It Happens This Week
• As the brawl-free Knicks season ends, WWE’s Raw & SmackDown! Supershow makes up for the lack of roughhousing at the Garden.
• Big week for religion: Papal conclave meets in Vatican. Passover begins.
• Don’t forget to recycle this magazine—Friday is Earth Day.
• Kidman-Penn thriller The Interpreter, shot on location at U.N. headquarters, opens Tribeca Film Festival.
Guggenheimin the Catskills
For sale: a private museum full of dead flies.
Just in time for summer, the Guggenheim is close to buying a vacation home upstate. In 2001, artist Richard Prince purchased a prefab ranch house in the Catskills that had been abandoned for a decade. He called it Second House and turned it into a private museum filled with his sculptures and paintings and preserved detritus. The house has been open to the public by appointment since September through Prince’s dealer, Barbara Gladstone. “It’s pretty definite, but I can’t comment,” Prince says of the sale. “Let’s just say it’s in contract.” The Guggenheim declined to comment. If the museum is indeed the new owner of the house and its contents, it must agree to certain conditions: “You can’t take one of the pieces out of the house and sell it. You can’t re-hang. Basically, you can’t really change it,” says the artist. On the upside, that means minimal maintenance (no mowing the lawn or moving the 1973 Dodge Barracuda). “The biggest problem is the dead flies—they’re everywhere,” says Prince. “I just hope they don’t freak out and say, ‘You never told us about the flies.’”
Trump and The GOP
Just want to help the U.N. No, really.
Jeff Sessions, an ultraconservative Methodist Republican senator from Alabama, has teamed up with multiply married casino owner Donald Trump to try to save the U.N. some money on remodeling its headquarters. According to Trump, the project’s estimated price tag of $1.2 billion means “somebody is either very stupid or very crooked.” Maybe Secretary-General Kofi Annan’s “son is working on it,” he cracks, referring to the one implicated in the Oil-for-Food scandal. In a show of goodwill, Trump offered to do the job for less than half that: “I met with Kofi. I told him I’d do a better job.” The U.N. hasn’t responded. Sessions banded with Trump because he says the U.N. should be funding health care and infrastructure, “not Taj Mahal suites in New York.” But doesn’t he know that’s exactly Trump’s specialty? Perhaps not. Sessions says he’s never been inside a Trump building, but that he “walked past the Trump World Tower recently.” Has he ever seen The Apprentice? Yes, says Sessions, but “not all the way through.”
Return to Silicone City?
Plastic surgeons brace for possible implant mania.
New York’s plastic surgeons expect business to perk up if the FDA heeds its advisory committee’s recommendation to lift the ban on silicone breast implants made by a company called Mentor. “I think there will be a rush of people who have saline implants and want to change,’’ says Lawrence Reed, a Park Avenue surgeon who’s studied silicone’s safety. Since 1992, silicone implants have been essentially banned, although some women have managed to get them by participating in research studies. “People with silicone tend to be happier,” says Reed. “Saline could deflate.’’ But the already-siliconed women might want to replace their old implants— made by a company named Inamed, whose breasts are still illegal—with Mentor’s. “Switching would be ridiculous,” says David Hidalgo, former chief of plastic surgery at Memorial Sloan-Kettering. “There is essentially no difference.” And it would cost between $6,000 and $10,000. His advice to the anxious and pneumatic: Calm down. The FDA probably won’t go along with the committee’s recommendation anyway.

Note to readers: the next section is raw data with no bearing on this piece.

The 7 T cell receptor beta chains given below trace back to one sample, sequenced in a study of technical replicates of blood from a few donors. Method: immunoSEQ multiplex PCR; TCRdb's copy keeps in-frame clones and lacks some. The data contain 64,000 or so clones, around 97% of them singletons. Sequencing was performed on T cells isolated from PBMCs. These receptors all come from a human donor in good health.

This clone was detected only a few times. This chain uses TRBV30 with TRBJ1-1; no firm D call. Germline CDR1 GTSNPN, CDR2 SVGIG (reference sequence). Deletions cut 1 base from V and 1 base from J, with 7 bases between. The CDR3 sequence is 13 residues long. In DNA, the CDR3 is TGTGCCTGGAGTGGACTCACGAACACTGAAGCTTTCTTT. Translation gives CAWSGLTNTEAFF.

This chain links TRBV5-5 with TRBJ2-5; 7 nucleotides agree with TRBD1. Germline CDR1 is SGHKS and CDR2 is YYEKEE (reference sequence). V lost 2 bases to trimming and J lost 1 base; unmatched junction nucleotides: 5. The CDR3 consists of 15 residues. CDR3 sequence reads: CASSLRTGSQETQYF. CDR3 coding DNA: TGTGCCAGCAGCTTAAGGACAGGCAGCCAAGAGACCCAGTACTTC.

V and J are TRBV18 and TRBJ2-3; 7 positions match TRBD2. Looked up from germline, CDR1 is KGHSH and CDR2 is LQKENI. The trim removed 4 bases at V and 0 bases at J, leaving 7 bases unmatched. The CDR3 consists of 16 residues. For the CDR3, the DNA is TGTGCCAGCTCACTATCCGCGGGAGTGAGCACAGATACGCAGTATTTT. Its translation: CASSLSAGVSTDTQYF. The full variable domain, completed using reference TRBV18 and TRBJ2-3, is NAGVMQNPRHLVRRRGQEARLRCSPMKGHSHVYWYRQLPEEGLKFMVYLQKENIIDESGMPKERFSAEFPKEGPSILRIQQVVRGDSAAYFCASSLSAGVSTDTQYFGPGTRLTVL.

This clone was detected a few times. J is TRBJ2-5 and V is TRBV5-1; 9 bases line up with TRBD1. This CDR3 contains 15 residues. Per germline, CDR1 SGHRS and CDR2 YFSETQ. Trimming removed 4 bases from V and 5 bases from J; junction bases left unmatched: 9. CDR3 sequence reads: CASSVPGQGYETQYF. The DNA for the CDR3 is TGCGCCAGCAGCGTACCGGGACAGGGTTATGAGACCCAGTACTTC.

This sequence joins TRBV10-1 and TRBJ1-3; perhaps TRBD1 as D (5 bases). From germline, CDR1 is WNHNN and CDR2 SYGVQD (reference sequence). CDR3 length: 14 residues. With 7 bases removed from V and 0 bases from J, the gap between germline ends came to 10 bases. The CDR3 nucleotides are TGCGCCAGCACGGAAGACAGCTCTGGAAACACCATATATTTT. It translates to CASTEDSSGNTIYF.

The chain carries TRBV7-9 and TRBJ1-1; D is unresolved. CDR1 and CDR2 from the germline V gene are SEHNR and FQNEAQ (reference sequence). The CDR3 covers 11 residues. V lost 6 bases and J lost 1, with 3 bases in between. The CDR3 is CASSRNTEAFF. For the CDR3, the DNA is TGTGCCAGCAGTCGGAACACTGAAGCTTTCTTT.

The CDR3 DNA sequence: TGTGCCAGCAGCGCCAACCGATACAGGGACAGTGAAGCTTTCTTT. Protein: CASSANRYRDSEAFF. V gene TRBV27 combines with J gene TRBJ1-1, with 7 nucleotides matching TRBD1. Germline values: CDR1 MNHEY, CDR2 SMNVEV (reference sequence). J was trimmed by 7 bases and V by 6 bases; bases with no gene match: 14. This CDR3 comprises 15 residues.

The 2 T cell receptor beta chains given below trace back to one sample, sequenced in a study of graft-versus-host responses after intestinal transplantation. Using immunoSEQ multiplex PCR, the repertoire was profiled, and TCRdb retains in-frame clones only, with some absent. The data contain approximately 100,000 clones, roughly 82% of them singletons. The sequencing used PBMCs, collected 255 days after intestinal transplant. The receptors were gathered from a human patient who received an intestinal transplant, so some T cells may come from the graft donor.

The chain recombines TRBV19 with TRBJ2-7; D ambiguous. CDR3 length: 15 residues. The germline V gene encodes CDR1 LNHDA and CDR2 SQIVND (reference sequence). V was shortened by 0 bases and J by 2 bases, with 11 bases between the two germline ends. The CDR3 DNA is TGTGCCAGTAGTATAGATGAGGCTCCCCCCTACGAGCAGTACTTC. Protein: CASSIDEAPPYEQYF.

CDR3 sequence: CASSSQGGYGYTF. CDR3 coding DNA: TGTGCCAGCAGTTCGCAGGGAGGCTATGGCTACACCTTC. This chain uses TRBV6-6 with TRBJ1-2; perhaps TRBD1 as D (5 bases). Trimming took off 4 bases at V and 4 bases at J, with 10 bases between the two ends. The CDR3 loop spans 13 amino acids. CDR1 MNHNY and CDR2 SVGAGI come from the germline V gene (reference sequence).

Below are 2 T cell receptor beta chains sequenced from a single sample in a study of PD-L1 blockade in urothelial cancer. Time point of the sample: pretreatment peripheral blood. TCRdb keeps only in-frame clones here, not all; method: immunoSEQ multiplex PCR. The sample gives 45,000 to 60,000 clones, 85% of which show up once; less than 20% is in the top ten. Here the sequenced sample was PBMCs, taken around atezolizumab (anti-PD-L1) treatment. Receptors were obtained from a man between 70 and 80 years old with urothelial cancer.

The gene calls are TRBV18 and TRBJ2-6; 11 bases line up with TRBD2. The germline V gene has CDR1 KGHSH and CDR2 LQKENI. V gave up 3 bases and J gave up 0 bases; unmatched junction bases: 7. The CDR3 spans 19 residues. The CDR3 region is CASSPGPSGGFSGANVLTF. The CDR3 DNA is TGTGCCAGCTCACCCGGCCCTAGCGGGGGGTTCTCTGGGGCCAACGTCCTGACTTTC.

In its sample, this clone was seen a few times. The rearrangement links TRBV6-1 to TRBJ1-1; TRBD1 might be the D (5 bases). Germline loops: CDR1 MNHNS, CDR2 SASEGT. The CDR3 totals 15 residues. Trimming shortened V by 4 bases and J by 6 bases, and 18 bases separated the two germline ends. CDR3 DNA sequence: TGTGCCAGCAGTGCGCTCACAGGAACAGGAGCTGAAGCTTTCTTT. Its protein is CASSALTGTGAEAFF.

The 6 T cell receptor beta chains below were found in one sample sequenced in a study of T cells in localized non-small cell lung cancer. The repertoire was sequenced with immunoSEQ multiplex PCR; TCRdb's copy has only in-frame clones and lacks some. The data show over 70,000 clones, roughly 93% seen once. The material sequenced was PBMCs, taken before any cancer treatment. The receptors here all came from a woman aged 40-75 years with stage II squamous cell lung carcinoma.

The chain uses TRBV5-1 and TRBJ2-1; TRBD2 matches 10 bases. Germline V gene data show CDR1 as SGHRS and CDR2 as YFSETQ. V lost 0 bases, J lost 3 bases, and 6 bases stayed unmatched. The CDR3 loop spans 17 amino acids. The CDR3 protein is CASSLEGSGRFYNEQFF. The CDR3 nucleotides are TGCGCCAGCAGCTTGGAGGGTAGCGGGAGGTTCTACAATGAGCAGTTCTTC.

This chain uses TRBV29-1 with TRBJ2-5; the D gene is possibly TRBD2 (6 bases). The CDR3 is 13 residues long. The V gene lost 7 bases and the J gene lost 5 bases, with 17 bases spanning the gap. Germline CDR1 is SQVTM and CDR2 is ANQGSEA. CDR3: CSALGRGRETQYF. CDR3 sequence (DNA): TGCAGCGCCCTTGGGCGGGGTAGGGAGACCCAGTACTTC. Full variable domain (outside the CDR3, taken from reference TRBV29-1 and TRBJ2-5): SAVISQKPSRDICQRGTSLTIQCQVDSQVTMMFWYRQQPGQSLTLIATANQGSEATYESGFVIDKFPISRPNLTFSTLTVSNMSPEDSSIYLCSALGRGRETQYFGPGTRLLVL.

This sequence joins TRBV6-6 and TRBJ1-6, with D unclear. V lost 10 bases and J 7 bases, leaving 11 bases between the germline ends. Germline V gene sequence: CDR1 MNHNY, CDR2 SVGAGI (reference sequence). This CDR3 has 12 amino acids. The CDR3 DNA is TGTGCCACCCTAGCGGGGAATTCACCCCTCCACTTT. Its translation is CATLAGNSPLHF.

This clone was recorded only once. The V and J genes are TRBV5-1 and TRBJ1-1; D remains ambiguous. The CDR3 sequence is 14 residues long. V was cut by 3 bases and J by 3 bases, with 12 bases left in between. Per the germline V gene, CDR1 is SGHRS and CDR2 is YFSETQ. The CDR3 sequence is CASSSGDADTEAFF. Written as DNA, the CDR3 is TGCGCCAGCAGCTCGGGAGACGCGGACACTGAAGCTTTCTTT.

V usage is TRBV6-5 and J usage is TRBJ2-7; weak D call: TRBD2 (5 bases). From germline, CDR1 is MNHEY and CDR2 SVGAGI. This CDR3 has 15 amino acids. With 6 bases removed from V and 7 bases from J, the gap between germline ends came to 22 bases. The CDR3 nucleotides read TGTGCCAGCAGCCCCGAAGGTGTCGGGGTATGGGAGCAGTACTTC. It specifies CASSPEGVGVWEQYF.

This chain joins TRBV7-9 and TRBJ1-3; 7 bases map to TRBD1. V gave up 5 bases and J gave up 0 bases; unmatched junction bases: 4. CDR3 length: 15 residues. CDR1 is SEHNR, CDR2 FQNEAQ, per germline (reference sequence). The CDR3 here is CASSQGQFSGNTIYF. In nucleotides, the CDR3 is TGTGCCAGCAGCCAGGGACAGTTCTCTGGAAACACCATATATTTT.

Condo-mania strikes more hotels.
The embattled owners of the Plaza Hotel rolled back their condo plans last week, but more condo-ized hotels are on the way. The Sutton on East 56th Street, bought by Alchemy Properties last month for $52.25 million, will shutter in June so it can resurface later this year as a condo building. Alchemy president Kenneth Horn says a conversion has been in the cards for the Sutton since its renovation in the nineties, but the market fell and plans were put on hold. Meanwhile, twelve blocks south of the Sutton, the Millennium U.N. Plaza hotel is rumored to be turning 200 of its rooms into condos as well. Paul Underhill of Millennium confirms it’s been approached by developers. John Turchiano of the New York Hotel and Motel Trade Council union is still mad about the trend. “It’s a shame that so-called developers can’t go out and develop.”
—S. Jhoanna Robledo
Charity KidsInternship Auction
Philanthropists Take care of the next generation.
Some parents use connections to get their kids summer internships, but that’s not tax-deductible. At a recent City Harvest fund-raiser, Lot 1 at the silent auction was a semester-long internship at Deutsch Advertising, for which someone forked over $7,000. Then there was Lot 7, a summer internship with Jon Gordon, “currently co-president of production at Miramax.” Let’s hope that whoever paid the $7,500 also read the disclaimer: “This internship will be with Jon Gordon’s office whether he remains with Miramax or if he moves to a different company. If an internship at a company other than Miramax cannot be provided—through no fault of Mr. Gordon—a walk-on role in an upcoming film will be offered.”
EDITED BY CARL SWANSON